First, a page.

It seems like there is a lot of pill popping during pregnancy.  We faithfully swallow our prenatal pills in hopes that any nutritional diet deficiencies will be offset.

Fish oil is usually part of this pill-popping regimen. Most doctors recommend pregnant women and women trying to conceive take a daily prenatal that contains a specific type of fish oil, DHA. Fish fats help the growth of baby’s brain cell neurons. Studies show that the children born of women who ate at least 2 servings of fish per week during pregnancy perform better on cognitive tests and have better fine motor and social communications skills. While the focus tends to fall on developing baby, let’s not forget mom! Fish oil fats also support mommy’s good mood and mental health.

It’s important to note that these findings only occurred in women how ate fish, not those who took fish oil supplements. In fact, the research supporting fish oil pills is sparse. In addition, most pre-natal vitamins only provide the DHA component (important for baby), but leave out the EPA type of fish oil (important for mom).

In all cases of supplementation, you can’t supplement your way to better health; foods must come first.  This is particularly important in pregnancy.

For many women, fish oil supplements are more appealing for a few reasons: 1) she doesn’t like fish, 2) family members don’t like fish, 3) she is fearful of potential contaminants in fish, 4) she isn’t comfortable cooking fish.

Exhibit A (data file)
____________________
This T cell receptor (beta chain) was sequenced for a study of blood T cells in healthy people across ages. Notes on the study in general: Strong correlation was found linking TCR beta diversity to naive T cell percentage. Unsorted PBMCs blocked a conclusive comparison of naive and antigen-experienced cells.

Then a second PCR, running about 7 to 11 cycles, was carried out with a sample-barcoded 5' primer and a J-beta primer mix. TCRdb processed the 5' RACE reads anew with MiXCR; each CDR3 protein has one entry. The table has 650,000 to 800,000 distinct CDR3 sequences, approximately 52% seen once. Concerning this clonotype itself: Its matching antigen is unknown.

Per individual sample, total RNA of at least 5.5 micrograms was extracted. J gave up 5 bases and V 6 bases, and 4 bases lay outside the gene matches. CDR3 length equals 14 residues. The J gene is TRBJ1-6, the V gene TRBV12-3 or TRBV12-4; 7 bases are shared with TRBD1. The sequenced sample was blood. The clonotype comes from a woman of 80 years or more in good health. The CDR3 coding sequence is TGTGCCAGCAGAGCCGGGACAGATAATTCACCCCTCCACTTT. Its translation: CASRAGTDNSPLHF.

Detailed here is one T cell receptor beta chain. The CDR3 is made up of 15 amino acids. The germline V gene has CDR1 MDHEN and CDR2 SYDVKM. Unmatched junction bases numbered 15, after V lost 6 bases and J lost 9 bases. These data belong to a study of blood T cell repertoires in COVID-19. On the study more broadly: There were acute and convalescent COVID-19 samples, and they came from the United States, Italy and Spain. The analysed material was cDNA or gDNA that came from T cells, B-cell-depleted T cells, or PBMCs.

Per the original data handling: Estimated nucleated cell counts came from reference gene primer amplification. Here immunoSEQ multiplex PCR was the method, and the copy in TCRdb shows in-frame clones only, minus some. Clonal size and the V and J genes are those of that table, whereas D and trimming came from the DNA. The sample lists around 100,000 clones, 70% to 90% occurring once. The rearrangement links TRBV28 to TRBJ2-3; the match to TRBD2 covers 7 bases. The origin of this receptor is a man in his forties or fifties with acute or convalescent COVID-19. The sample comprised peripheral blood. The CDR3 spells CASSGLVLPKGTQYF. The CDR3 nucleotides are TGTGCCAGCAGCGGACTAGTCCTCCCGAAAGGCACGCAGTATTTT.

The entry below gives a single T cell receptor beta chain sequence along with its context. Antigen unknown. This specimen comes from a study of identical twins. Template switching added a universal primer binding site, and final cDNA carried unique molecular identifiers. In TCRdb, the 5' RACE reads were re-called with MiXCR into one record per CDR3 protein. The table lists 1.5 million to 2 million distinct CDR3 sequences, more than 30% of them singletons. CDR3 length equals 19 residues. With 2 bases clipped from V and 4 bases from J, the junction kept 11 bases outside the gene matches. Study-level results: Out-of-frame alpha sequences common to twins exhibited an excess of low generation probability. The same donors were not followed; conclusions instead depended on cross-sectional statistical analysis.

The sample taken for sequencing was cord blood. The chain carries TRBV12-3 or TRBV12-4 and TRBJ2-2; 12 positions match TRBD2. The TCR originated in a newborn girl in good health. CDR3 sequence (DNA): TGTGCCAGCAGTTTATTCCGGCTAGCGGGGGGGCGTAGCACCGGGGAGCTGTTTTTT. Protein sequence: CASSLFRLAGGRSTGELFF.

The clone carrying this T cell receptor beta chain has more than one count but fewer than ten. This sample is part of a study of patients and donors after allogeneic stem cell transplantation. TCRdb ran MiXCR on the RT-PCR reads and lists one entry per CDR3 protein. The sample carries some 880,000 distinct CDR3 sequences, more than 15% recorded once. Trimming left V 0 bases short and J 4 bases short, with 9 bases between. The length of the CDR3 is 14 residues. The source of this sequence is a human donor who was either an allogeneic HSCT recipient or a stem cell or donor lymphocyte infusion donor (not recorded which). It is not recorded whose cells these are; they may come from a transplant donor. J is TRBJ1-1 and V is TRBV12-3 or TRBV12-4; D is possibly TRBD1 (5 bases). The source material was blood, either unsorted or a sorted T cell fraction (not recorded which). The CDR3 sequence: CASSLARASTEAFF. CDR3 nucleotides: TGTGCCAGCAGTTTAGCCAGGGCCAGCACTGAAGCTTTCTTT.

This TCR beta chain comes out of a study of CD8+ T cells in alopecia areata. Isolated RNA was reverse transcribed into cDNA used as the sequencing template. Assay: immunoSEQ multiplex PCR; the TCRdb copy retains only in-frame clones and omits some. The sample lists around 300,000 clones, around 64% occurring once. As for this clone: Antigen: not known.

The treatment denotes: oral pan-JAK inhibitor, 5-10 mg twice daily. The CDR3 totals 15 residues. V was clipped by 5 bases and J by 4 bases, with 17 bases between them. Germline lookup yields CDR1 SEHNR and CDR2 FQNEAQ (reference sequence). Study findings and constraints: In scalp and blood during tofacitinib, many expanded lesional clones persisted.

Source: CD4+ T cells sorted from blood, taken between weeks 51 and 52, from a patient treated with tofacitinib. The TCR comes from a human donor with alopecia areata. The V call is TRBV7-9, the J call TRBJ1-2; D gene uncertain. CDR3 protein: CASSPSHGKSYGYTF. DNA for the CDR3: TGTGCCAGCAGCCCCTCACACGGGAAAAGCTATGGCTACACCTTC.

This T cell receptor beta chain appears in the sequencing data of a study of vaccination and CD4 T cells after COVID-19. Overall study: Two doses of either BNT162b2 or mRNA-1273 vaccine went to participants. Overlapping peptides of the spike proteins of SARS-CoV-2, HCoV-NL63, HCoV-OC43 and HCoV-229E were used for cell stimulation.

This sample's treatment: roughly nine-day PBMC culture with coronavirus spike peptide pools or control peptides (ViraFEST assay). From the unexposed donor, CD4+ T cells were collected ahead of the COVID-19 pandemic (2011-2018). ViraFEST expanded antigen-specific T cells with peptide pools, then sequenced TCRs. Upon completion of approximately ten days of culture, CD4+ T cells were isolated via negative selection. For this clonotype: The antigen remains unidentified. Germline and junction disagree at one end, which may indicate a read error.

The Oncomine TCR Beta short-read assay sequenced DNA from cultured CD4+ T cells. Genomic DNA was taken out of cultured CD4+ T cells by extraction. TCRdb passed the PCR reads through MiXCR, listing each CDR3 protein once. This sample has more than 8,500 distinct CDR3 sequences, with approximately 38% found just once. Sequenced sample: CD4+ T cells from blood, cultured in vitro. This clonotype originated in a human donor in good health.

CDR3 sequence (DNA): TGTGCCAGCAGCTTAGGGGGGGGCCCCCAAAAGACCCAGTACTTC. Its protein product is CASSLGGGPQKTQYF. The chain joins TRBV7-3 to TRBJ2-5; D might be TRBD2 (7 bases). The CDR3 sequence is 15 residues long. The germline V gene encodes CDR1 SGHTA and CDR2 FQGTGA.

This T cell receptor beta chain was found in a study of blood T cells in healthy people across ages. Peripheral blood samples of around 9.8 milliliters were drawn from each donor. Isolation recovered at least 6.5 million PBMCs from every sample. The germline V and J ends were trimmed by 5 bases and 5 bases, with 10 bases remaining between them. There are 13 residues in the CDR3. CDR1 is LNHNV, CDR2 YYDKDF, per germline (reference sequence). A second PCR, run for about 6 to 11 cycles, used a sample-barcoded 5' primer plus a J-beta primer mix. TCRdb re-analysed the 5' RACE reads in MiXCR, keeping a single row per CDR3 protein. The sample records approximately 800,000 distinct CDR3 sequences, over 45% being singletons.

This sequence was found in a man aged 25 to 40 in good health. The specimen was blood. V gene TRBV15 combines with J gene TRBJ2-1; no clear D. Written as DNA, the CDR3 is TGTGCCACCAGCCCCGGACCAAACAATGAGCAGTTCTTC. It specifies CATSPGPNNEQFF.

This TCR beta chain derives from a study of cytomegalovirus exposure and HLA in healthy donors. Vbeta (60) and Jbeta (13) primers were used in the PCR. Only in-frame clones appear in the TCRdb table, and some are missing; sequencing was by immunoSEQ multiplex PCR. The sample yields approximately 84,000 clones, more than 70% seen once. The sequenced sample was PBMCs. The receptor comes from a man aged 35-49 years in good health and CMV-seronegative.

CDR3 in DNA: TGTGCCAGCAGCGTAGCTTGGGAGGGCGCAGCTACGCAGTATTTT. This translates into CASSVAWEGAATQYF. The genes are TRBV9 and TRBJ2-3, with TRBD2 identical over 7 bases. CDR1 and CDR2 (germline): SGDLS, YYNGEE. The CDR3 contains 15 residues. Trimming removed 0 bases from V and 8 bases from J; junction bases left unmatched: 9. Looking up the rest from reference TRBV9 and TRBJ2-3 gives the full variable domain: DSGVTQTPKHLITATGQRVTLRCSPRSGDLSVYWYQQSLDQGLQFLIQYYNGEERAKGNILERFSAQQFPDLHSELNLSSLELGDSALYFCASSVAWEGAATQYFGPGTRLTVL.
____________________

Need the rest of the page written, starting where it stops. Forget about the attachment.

Let’s address #3 first: current advice for women who might become pregnant along with pregnant and breastfeeding women is to eat at least eight ounces and up to 12 ounces weekly, which is two to three servings! While there are definitely fish to avoid during pregnancy (tilefish, mackerel, grouper, swordfish, shark and tuna), there are still many more fish in the sea to enjoy! Some of my personal favorites include: salmon, mahi mahi, cod, shrimp, tilapia, trout, barramundi, sea bass, halibut, and cobia.  The concern with the six fish mentioned above is the higher level of mercury.  Fish like shark and grouper are BIG fish, and therefore consume a larger amount of smaller fish, increasing the amount of mercury in their bodies.

If you think you are a “fish hater”, I encourage you to try a few different varieties and cooking methods.  While fattier fish, like salmon are higher in healthy fats, lower fat fish (with milder flavor) also offer benefits. Cooking techniques that might tempt your tastebuds (and make fish more palatable) include: breading and baking; baking in taco seasonings for fish tacos; baking in foil or parchment paper with other ingredients like tomatoes, olives, and basil; grilling and topping with fruit salsa; incorporating salmon into a salad with mayo, Greek yogurt, lemon and dill.  For family-friendly fish, try breading and baking, grilling with fruit salsa, or serving with a dipping sauce.

Don’t give up offering fish to your family, and certainly don’t cut your own (and babies) needs short by leaving it off the menu!

For a summer seasonal fish recipe try this Grilled Tilapia with Pineapple Salsa recipe from “Taste of Home”.

Jennifer McDaniel

Jennifer McDaniel is a Registered Dietitian, Media Spokesperson, and co-author of Prevention's Mediterranean Table Cookbook. She and her team of Registered Dietitians aim to help their clients go further, make change last, and unlock their potential. She lives in St. Louis, MO with her husband, and three young sons. If you are interested in working with Jennifer, please visit our contact page.